A guy and his injured dog were rescued 3 miles up the Ammonoosuc Ravine Trail on Mount Washington in New Hampshire by a group of strangers.
The dog’s paws had been wounded by dry, hard rock, rendering him immobile. Other rocks were slippery and dangerous, the hill was steep, and the dog, a 90-pound rottweiler named Odin, was on the loose. The frightened dog had to be carried down the stairs.
Winston, Odin’s owner, was a first-time hiker. He was out of food and water, and he didn’t have any nighttime gear. Unfortunately, the New Hampshire Fish and Game Department does not provide assistance to dogs who have been wounded while hiking.
The big dog had to be rescued by people.
Two of the hikers who ascended the mountain to aid were Jeannine Robbins and Christina Cozzens.
Hikers who had passed Winston and Odin posted a notice on Facebook, which Robbins and Cozzens saw. It was stated in the mail that it was urgent. It inquired as to whether or not anyone had a dog harness.
The trek was over three kilometres long.
“My mind started to think, ‘How are we going to get the dog out,’ ” Cozzens told Valley News. “This was super-technical. Very wet rocks. Very slippery.”
Robbins had carried her dog’s harness with her. She had bought one over two years ago, not knowing if she would ever use it.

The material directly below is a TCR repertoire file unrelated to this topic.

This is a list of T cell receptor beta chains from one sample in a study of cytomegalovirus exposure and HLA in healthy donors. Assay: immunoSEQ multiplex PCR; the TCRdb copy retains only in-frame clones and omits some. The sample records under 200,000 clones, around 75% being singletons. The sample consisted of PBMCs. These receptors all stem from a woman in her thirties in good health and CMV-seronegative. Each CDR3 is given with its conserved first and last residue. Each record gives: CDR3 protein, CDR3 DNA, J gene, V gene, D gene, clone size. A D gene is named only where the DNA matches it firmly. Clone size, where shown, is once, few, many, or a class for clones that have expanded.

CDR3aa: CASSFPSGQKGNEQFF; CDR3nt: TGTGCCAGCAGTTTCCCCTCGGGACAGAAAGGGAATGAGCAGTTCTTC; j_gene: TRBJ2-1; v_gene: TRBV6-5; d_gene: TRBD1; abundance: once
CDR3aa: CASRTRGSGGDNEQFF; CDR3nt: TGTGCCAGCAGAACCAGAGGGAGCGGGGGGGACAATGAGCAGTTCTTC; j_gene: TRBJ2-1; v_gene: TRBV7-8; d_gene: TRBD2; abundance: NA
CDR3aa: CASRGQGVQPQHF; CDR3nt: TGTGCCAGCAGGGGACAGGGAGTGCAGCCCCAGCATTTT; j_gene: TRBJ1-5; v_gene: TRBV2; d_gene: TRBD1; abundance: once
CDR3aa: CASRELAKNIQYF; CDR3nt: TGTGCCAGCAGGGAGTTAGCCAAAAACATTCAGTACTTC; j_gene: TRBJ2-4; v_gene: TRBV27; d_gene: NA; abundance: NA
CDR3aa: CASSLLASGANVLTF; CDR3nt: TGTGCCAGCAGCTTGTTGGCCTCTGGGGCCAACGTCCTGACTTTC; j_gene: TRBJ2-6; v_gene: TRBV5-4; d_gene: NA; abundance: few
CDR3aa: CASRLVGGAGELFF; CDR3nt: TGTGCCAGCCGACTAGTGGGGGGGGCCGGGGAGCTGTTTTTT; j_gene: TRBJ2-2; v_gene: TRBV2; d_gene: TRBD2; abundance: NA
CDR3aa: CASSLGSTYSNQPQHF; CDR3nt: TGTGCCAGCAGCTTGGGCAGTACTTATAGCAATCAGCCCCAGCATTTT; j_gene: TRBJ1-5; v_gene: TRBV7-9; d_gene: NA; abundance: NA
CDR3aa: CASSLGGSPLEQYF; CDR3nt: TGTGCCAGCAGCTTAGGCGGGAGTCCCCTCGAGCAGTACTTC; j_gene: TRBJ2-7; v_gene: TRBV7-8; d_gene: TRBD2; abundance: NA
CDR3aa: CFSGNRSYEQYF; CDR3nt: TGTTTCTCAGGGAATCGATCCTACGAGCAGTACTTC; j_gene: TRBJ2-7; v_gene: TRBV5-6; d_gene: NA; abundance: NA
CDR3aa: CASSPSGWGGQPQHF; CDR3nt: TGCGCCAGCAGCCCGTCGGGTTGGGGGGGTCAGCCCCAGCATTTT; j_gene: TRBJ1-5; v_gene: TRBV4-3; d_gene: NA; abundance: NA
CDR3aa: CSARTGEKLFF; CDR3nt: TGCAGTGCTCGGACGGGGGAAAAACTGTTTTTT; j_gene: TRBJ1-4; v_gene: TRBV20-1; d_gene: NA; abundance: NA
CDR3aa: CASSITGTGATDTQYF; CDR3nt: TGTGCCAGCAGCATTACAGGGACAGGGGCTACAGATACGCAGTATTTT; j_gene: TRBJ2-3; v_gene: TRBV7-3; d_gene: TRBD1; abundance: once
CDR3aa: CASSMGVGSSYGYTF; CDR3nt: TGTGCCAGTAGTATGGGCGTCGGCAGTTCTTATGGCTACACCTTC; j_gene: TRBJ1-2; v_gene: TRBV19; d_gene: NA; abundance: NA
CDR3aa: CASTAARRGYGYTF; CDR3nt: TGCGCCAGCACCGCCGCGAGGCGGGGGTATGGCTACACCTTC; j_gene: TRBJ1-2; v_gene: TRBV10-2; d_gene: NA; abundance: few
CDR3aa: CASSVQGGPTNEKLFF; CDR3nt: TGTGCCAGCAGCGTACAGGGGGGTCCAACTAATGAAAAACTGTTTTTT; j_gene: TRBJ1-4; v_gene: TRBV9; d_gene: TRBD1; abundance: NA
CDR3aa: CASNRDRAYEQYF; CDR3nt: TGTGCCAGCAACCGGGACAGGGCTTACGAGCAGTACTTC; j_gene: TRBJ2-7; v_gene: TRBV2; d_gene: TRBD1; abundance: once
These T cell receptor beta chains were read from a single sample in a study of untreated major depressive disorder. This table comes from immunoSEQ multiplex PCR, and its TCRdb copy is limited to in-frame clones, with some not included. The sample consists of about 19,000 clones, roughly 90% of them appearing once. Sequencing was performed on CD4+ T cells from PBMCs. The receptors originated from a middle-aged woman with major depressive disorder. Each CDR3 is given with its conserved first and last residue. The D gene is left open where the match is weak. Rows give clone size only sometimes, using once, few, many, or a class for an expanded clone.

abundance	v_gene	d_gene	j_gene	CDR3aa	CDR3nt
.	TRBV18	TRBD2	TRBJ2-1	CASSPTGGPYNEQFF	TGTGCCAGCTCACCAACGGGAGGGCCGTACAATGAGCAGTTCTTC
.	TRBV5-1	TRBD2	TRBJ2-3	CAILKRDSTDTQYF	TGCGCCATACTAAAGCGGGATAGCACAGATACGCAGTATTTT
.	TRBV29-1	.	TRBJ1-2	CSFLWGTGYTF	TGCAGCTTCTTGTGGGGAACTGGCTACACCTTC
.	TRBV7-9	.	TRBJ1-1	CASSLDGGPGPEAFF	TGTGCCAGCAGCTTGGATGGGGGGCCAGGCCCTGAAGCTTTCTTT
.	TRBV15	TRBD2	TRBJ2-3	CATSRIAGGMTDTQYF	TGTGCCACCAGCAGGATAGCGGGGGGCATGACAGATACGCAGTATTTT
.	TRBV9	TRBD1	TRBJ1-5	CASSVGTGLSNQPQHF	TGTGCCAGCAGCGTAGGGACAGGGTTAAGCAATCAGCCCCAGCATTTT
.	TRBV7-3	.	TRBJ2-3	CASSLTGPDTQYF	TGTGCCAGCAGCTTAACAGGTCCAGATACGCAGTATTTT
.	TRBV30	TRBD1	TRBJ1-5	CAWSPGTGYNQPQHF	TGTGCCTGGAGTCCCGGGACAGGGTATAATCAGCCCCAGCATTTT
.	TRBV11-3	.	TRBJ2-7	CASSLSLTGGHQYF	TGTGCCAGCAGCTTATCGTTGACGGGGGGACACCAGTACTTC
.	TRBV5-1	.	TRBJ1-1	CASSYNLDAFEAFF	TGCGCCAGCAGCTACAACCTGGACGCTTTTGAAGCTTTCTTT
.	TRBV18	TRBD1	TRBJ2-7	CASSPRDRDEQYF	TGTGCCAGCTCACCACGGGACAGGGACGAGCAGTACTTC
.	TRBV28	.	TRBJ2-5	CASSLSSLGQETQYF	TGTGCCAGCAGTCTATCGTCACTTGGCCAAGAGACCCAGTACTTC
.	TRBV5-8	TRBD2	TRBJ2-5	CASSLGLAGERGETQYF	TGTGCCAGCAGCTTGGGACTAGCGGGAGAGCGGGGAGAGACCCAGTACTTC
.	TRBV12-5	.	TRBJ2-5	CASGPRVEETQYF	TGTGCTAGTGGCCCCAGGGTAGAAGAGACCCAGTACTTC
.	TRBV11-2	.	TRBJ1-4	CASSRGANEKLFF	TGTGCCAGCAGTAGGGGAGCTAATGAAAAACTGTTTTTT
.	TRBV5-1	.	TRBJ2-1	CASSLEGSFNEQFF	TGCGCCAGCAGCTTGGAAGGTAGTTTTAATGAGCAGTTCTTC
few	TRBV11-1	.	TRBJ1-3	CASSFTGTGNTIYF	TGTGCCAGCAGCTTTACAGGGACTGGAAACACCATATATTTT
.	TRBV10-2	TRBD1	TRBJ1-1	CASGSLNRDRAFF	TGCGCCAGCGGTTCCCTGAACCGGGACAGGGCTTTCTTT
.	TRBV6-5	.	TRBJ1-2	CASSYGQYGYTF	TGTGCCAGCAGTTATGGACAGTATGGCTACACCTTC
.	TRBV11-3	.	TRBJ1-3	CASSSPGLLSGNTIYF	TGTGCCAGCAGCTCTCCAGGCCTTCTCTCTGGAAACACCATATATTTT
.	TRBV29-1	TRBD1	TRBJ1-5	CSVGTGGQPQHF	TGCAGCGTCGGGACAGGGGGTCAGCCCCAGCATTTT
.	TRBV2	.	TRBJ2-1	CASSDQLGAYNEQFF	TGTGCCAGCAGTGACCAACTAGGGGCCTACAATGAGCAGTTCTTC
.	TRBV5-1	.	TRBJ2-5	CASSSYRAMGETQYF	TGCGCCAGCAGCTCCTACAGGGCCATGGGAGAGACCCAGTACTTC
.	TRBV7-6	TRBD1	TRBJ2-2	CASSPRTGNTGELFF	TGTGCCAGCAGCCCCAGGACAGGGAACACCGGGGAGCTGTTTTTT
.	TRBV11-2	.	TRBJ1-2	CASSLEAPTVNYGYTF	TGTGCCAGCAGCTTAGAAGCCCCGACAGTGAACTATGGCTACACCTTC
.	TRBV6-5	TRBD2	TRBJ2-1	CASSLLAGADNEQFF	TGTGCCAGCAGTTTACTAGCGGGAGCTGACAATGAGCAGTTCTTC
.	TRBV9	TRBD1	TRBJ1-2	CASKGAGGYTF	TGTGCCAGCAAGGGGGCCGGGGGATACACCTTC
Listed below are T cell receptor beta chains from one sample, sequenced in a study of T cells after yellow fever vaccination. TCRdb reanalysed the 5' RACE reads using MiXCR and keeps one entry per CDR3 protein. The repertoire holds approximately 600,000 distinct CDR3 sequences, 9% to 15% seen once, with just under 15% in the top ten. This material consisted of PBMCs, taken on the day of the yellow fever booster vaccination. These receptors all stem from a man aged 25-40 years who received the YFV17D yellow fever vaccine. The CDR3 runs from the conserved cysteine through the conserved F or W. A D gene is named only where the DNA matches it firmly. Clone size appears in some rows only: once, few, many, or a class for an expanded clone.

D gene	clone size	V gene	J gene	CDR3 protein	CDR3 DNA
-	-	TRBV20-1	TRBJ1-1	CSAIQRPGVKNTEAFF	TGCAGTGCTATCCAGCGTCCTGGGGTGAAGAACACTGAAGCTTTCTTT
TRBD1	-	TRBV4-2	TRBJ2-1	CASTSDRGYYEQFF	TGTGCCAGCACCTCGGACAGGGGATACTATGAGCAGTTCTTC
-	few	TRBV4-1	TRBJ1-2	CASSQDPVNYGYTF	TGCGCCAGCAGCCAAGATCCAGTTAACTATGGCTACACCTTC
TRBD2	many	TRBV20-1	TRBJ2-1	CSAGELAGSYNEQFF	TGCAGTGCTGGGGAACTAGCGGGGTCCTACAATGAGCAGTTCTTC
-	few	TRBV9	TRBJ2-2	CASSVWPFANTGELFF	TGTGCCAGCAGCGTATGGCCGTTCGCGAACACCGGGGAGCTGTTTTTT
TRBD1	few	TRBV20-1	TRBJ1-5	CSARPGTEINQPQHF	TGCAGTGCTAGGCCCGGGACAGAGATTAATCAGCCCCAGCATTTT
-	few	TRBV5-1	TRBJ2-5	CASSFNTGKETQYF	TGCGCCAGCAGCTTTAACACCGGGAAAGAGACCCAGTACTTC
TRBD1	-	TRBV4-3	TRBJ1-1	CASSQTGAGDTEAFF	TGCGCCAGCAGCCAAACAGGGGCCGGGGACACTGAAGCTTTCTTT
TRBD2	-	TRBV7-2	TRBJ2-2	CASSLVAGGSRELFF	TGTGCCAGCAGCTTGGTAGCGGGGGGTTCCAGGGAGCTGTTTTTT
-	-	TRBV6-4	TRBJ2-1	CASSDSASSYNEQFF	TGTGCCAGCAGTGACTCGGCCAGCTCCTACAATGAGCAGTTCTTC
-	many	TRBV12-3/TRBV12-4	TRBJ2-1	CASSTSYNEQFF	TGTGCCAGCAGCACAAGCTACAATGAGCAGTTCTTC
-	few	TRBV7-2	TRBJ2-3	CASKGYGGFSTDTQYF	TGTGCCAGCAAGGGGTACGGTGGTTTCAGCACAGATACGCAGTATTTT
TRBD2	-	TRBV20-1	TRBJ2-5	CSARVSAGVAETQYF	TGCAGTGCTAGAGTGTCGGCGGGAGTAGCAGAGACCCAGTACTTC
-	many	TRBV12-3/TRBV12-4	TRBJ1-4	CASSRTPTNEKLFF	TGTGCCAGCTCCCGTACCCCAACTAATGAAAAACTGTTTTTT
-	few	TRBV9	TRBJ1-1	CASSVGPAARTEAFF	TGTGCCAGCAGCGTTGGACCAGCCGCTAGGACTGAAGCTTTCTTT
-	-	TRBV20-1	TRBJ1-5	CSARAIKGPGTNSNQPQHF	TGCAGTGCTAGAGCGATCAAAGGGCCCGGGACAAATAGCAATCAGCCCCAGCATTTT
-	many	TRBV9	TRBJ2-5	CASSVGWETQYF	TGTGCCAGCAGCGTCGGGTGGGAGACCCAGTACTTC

By late morning, six strangers had arrived at the spot. Odin’s paws were wrapped with gauze. After that, they put the dog in the harness and started climbing down.
After 15-minute shifts, the harness was passed back and forth between the two men.
“We talked the whole way down,” Cozzens said. “We had nine hours together, and we had to put a lot of trust in each other.”
Hikers began to approach them, bringing food and drink with them at every turn. Around two dozen hikers had joined the initial six hikers before the end of the trip.
The New Hampshire Animal Rescue Team and Androscoggin Valley Search and Rescue, both charities, met them in the parking lot.
Robbins said she was weary and hungry but delighted as she drove home.
“I looked at my dog,” Robbins said, holding her dog harness. “I told him, ‘Appa, you’re lucky you’ve never had to use one of these.’ “Follow Us